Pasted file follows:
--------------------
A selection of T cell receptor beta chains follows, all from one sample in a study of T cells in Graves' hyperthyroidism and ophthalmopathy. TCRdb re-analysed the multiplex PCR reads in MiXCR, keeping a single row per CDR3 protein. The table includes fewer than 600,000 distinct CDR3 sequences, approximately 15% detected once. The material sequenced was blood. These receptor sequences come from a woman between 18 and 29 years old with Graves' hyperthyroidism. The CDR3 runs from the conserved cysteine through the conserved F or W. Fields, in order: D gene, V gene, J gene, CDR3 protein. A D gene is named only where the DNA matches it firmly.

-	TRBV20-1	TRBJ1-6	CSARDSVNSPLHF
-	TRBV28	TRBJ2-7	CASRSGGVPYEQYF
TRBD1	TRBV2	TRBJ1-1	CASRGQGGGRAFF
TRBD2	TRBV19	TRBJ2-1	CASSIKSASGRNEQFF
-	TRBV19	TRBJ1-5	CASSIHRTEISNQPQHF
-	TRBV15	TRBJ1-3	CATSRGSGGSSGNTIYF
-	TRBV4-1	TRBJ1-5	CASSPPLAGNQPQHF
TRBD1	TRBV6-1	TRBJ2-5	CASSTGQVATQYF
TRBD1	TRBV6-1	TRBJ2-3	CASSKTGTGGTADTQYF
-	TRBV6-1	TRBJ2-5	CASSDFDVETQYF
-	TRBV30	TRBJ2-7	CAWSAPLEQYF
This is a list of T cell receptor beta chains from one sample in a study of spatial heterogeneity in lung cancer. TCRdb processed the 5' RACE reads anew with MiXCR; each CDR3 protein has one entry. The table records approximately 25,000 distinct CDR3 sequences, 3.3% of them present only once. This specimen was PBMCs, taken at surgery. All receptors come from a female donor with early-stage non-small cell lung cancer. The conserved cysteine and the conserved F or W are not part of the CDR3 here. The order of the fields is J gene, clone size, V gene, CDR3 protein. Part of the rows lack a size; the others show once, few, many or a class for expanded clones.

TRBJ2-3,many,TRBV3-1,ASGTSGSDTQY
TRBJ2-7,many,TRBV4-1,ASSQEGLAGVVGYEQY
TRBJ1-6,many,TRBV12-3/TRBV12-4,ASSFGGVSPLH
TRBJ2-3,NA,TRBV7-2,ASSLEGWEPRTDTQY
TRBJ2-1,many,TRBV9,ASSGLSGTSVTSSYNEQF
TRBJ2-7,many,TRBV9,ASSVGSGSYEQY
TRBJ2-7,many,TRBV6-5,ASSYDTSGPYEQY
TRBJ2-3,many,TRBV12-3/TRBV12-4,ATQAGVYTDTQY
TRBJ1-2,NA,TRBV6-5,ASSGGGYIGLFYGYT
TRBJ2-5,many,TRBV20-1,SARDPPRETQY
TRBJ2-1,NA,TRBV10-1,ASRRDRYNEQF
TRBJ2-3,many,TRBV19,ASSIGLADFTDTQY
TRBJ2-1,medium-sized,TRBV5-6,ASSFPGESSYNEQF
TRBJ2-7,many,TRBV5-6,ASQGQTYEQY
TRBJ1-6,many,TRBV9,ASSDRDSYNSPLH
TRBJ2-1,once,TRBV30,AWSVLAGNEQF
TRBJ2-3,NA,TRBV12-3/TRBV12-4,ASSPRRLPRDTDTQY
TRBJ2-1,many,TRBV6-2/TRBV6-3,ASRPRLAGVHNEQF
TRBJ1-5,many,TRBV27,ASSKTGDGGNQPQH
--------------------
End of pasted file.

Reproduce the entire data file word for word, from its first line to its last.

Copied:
A selection of T cell receptor beta chains follows, all from one sample in a study of T cells in Graves' hyperthyroidism and ophthalmopathy. TCRdb re-analysed the multiplex PCR reads in MiXCR, keeping a single row per CDR3 protein. The table includes fewer than 600,000 distinct CDR3 sequences, approximately 15% detected once. The material sequenced was blood. These receptor sequences come from a woman between 18 and 29 years old with Graves' hyperthyroidism. The CDR3 runs from the conserved cysteine through the conserved F or W. Fields, in order: D gene, V gene, J gene, CDR3 protein. A D gene is named only where the DNA matches it firmly.

-	TRBV20-1	TRBJ1-6	CSARDSVNSPLHF
-	TRBV28	TRBJ2-7	CASRSGGVPYEQYF
TRBD1	TRBV2	TRBJ1-1	CASRGQGGGRAFF
TRBD2	TRBV19	TRBJ2-1	CASSIKSASGRNEQFF
-	TRBV19	TRBJ1-5	CASSIHRTEISNQPQHF
-	TRBV15	TRBJ1-3	CATSRGSGGSSGNTIYF
-	TRBV4-1	TRBJ1-5	CASSPPLAGNQPQHF
TRBD1	TRBV6-1	TRBJ2-5	CASSTGQVATQYF
TRBD1	TRBV6-1	TRBJ2-3	CASSKTGTGGTADTQYF
-	TRBV6-1	TRBJ2-5	CASSDFDVETQYF
-	TRBV30	TRBJ2-7	CAWSAPLEQYF
This is a list of T cell receptor beta chains from one sample in a study of spatial heterogeneity in lung cancer. TCRdb processed the 5' RACE reads anew with MiXCR; each CDR3 protein has one entry. The table records approximately 25,000 distinct CDR3 sequences, 3.3% of them present only once. This specimen was PBMCs, taken at surgery. All receptors come from a female donor with early-stage non-small cell lung cancer. The conserved cysteine and the conserved F or W are not part of the CDR3 here. The order of the fields is J gene, clone size, V gene, CDR3 protein. Part of the rows lack a size; the others show once, few, many or a class for expanded clones.

TRBJ2-3,many,TRBV3-1,ASGTSGSDTQY
TRBJ2-7,many,TRBV4-1,ASSQEGLAGVVGYEQY
TRBJ1-6,many,TRBV12-3/TRBV12-4,ASSFGGVSPLH
TRBJ2-3,NA,TRBV7-2,ASSLEGWEPRTDTQY
TRBJ2-1,many,TRBV9,ASSGLSGTSVTSSYNEQF
TRBJ2-7,many,TRBV9,ASSVGSGSYEQY
TRBJ2-7,many,TRBV6-5,ASSYDTSGPYEQY
TRBJ2-3,many,TRBV12-3/TRBV12-4,ATQAGVYTDTQY
TRBJ1-2,NA,TRBV6-5,ASSGGGYIGLFYGYT
TRBJ2-5,many,TRBV20-1,SARDPPRETQY
TRBJ2-1,NA,TRBV10-1,ASRRDRYNEQF
TRBJ2-3,many,TRBV19,ASSIGLADFTDTQY
TRBJ2-1,medium-sized,TRBV5-6,ASSFPGESSYNEQF
TRBJ2-7,many,TRBV5-6,ASQGQTYEQY
TRBJ1-6,many,TRBV9,ASSDRDSYNSPLH
TRBJ2-1,once,TRBV30,AWSVLAGNEQF
TRBJ2-3,NA,TRBV12-3/TRBV12-4,ASSPRRLPRDTDTQY
TRBJ2-1,many,TRBV6-2/TRBV6-3,ASRPRLAGVHNEQF
TRBJ1-5,many,TRBV27,ASSKTGDGGNQPQH